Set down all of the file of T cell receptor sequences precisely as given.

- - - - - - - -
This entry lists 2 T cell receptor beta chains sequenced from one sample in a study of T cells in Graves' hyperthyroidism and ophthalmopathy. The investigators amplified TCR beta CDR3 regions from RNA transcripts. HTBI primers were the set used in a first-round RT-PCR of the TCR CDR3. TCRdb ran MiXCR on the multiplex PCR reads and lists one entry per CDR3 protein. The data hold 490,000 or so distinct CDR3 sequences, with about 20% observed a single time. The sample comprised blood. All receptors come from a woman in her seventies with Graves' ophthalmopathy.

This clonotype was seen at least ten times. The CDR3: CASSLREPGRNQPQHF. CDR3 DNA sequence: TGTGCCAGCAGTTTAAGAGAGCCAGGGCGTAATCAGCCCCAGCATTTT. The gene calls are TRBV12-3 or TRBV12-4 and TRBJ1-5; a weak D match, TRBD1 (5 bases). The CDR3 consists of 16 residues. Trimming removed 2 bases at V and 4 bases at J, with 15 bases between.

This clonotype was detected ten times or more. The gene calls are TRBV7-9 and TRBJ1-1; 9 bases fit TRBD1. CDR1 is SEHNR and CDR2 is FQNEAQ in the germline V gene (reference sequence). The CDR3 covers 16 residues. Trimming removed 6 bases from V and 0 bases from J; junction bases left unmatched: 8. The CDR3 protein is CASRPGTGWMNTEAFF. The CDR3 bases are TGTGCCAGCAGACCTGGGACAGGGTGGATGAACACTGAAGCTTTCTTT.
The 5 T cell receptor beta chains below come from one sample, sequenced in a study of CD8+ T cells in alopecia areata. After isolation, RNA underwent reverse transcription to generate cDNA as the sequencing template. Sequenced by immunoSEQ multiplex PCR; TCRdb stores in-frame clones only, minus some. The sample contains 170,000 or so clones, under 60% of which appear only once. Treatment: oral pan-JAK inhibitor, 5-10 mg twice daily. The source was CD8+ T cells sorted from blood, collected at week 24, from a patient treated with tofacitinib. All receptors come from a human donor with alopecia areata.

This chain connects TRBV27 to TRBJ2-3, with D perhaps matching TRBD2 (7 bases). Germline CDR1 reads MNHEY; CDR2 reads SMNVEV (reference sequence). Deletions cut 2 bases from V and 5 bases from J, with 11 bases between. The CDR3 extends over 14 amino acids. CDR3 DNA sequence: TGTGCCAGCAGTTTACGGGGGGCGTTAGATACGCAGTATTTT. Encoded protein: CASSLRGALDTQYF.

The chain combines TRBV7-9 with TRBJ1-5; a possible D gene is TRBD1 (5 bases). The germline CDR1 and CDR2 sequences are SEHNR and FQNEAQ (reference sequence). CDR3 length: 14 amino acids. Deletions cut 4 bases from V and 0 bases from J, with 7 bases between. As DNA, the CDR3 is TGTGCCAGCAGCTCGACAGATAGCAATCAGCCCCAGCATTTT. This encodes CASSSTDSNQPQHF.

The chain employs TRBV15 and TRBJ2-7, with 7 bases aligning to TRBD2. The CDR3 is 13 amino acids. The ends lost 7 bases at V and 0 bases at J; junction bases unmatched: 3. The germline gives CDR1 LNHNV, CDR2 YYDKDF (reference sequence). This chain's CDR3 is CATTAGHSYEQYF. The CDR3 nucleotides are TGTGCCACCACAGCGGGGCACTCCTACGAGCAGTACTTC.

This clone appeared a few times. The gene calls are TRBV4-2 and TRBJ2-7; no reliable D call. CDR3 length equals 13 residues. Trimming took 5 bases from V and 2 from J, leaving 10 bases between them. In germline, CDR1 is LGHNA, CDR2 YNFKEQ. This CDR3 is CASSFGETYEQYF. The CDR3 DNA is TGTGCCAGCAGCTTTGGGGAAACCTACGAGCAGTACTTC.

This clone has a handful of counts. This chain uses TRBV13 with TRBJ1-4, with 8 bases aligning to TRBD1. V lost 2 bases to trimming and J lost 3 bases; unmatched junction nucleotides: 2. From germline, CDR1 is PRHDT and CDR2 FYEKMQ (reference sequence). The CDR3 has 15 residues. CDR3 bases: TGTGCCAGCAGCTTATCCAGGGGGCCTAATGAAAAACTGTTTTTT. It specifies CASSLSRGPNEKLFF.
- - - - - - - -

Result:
This entry lists 2 T cell receptor beta chains sequenced from one sample in a study of T cells in Graves' hyperthyroidism and ophthalmopathy. The investigators amplified TCR beta CDR3 regions from RNA transcripts. HTBI primers were the set used in a first-round RT-PCR of the TCR CDR3. TCRdb ran MiXCR on the multiplex PCR reads and lists one entry per CDR3 protein. The data hold 490,000 or so distinct CDR3 sequences, with about 20% observed a single time. The sample comprised blood. All receptors come from a woman in her seventies with Graves' ophthalmopathy.

This clonotype was seen at least ten times. The CDR3: CASSLREPGRNQPQHF. CDR3 DNA sequence: TGTGCCAGCAGTTTAAGAGAGCCAGGGCGTAATCAGCCCCAGCATTTT. The gene calls are TRBV12-3 or TRBV12-4 and TRBJ1-5; a weak D match, TRBD1 (5 bases). The CDR3 consists of 16 residues. Trimming removed 2 bases at V and 4 bases at J, with 15 bases between.

This clonotype was detected ten times or more. The gene calls are TRBV7-9 and TRBJ1-1; 9 bases fit TRBD1. CDR1 is SEHNR and CDR2 is FQNEAQ in the germline V gene (reference sequence). The CDR3 covers 16 residues. Trimming removed 6 bases from V and 0 bases from J; junction bases left unmatched: 8. The CDR3 protein is CASRPGTGWMNTEAFF. The CDR3 bases are TGTGCCAGCAGACCTGGGACAGGGTGGATGAACACTGAAGCTTTCTTT.
The 5 T cell receptor beta chains below come from one sample, sequenced in a study of CD8+ T cells in alopecia areata. After isolation, RNA underwent reverse transcription to generate cDNA as the sequencing template. Sequenced by immunoSEQ multiplex PCR; TCRdb stores in-frame clones only, minus some. The sample contains 170,000 or so clones, under 60% of which appear only once. Treatment: oral pan-JAK inhibitor, 5-10 mg twice daily. The source was CD8+ T cells sorted from blood, collected at week 24, from a patient treated with tofacitinib. All receptors come from a human donor with alopecia areata.

This chain connects TRBV27 to TRBJ2-3, with D perhaps matching TRBD2 (7 bases). Germline CDR1 reads MNHEY; CDR2 reads SMNVEV (reference sequence). Deletions cut 2 bases from V and 5 bases from J, with 11 bases between. The CDR3 extends over 14 amino acids. CDR3 DNA sequence: TGTGCCAGCAGTTTACGGGGGGCGTTAGATACGCAGTATTTT. Encoded protein: CASSLRGALDTQYF.

The chain combines TRBV7-9 with TRBJ1-5; a possible D gene is TRBD1 (5 bases). The germline CDR1 and CDR2 sequences are SEHNR and FQNEAQ (reference sequence). CDR3 length: 14 amino acids. Deletions cut 4 bases from V and 0 bases from J, with 7 bases between. As DNA, the CDR3 is TGTGCCAGCAGCTCGACAGATAGCAATCAGCCCCAGCATTTT. This encodes CASSSTDSNQPQHF.

The chain employs TRBV15 and TRBJ2-7, with 7 bases aligning to TRBD2. The CDR3 is 13 amino acids. The ends lost 7 bases at V and 0 bases at J; junction bases unmatched: 3. The germline gives CDR1 LNHNV, CDR2 YYDKDF (reference sequence). This chain's CDR3 is CATTAGHSYEQYF. The CDR3 nucleotides are TGTGCCACCACAGCGGGGCACTCCTACGAGCAGTACTTC.

This clone appeared a few times. The gene calls are TRBV4-2 and TRBJ2-7; no reliable D call. CDR3 length equals 13 residues. Trimming took 5 bases from V and 2 from J, leaving 10 bases between them. In germline, CDR1 is LGHNA, CDR2 YNFKEQ. This CDR3 is CASSFGETYEQYF. The CDR3 DNA is TGTGCCAGCAGCTTTGGGGAAACCTACGAGCAGTACTTC.

This clone has a handful of counts. This chain uses TRBV13 with TRBJ1-4, with 8 bases aligning to TRBD1. V lost 2 bases to trimming and J lost 3 bases; unmatched junction nucleotides: 2. From germline, CDR1 is PRHDT and CDR2 FYEKMQ (reference sequence). The CDR3 has 15 residues. CDR3 bases: TGTGCCAGCAGCTTATCCAGGGGGCCTAATGAAAAACTGTTTTTT. It specifies CASSLSRGPNEKLFF.